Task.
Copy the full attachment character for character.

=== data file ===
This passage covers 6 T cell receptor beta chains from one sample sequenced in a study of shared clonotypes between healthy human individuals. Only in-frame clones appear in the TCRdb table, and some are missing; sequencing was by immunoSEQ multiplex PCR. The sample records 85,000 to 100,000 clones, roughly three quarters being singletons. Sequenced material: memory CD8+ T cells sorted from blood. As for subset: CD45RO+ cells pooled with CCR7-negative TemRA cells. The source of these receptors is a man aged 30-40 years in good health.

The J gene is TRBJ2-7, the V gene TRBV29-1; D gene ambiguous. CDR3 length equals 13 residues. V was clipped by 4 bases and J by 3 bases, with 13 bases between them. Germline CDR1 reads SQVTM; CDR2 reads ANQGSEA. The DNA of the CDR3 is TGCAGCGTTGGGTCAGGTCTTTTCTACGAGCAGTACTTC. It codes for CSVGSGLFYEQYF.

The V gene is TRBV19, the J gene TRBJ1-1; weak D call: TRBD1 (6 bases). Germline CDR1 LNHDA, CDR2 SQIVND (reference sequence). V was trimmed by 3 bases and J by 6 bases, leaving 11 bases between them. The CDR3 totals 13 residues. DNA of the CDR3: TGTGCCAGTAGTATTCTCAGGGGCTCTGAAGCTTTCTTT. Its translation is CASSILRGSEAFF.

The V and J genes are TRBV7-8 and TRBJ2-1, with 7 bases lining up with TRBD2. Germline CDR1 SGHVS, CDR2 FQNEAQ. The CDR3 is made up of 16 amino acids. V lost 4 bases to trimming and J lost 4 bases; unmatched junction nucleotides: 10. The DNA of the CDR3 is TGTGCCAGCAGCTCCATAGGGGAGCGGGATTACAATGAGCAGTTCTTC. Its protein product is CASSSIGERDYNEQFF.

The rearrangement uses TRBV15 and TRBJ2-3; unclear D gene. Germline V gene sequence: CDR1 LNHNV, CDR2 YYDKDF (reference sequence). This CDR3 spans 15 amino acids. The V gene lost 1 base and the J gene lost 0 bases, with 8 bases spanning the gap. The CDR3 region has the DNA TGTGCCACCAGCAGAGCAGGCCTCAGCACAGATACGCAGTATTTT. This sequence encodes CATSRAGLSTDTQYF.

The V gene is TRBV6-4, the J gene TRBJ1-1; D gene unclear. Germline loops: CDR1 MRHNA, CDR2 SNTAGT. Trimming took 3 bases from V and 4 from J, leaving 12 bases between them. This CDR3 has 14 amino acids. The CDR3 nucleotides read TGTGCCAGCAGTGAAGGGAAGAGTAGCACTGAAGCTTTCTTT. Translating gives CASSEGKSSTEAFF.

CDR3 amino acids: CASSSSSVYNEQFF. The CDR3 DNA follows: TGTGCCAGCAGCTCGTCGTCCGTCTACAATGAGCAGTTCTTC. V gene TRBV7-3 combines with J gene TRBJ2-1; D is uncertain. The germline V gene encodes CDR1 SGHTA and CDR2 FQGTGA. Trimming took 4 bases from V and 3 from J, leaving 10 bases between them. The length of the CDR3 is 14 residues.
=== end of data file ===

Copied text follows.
This passage covers 6 T cell receptor beta chains from one sample sequenced in a study of shared clonotypes between healthy human individuals. Only in-frame clones appear in the TCRdb table, and some are missing; sequencing was by immunoSEQ multiplex PCR. The sample records 85,000 to 100,000 clones, roughly three quarters being singletons. Sequenced material: memory CD8+ T cells sorted from blood. As for subset: CD45RO+ cells pooled with CCR7-negative TemRA cells. The source of these receptors is a man aged 30-40 years in good health.

The J gene is TRBJ2-7, the V gene TRBV29-1; D gene ambiguous. CDR3 length equals 13 residues. V was clipped by 4 bases and J by 3 bases, with 13 bases between them. Germline CDR1 reads SQVTM; CDR2 reads ANQGSEA. The DNA of the CDR3 is TGCAGCGTTGGGTCAGGTCTTTTCTACGAGCAGTACTTC. It codes for CSVGSGLFYEQYF.

The V gene is TRBV19, the J gene TRBJ1-1; weak D call: TRBD1 (6 bases). Germline CDR1 LNHDA, CDR2 SQIVND (reference sequence). V was trimmed by 3 bases and J by 6 bases, leaving 11 bases between them. The CDR3 totals 13 residues. DNA of the CDR3: TGTGCCAGTAGTATTCTCAGGGGCTCTGAAGCTTTCTTT. Its translation is CASSILRGSEAFF.

The V and J genes are TRBV7-8 and TRBJ2-1, with 7 bases lining up with TRBD2. Germline CDR1 SGHVS, CDR2 FQNEAQ. The CDR3 is made up of 16 amino acids. V lost 4 bases to trimming and J lost 4 bases; unmatched junction nucleotides: 10. The DNA of the CDR3 is TGTGCCAGCAGCTCCATAGGGGAGCGGGATTACAATGAGCAGTTCTTC. Its protein product is CASSSIGERDYNEQFF.

The rearrangement uses TRBV15 and TRBJ2-3; unclear D gene. Germline V gene sequence: CDR1 LNHNV, CDR2 YYDKDF (reference sequence). This CDR3 spans 15 amino acids. The V gene lost 1 base and the J gene lost 0 bases, with 8 bases spanning the gap. The CDR3 region has the DNA TGTGCCACCAGCAGAGCAGGCCTCAGCACAGATACGCAGTATTTT. This sequence encodes CATSRAGLSTDTQYF.

The V gene is TRBV6-4, the J gene TRBJ1-1; D gene unclear. Germline loops: CDR1 MRHNA, CDR2 SNTAGT. Trimming took 3 bases from V and 4 from J, leaving 12 bases between them. This CDR3 has 14 amino acids. The CDR3 nucleotides read TGTGCCAGCAGTGAAGGGAAGAGTAGCACTGAAGCTTTCTTT. Translating gives CASSEGKSSTEAFF.

CDR3 amino acids: CASSSSSVYNEQFF. The CDR3 DNA follows: TGTGCCAGCAGCTCGTCGTCCGTCTACAATGAGCAGTTCTTC. V gene TRBV7-3 combines with J gene TRBJ2-1; D is uncertain. The germline V gene encodes CDR1 SGHTA and CDR2 FQGTGA. Trimming took 4 bases from V and 3 from J, leaving 10 bases between them. The length of the CDR3 is 14 residues.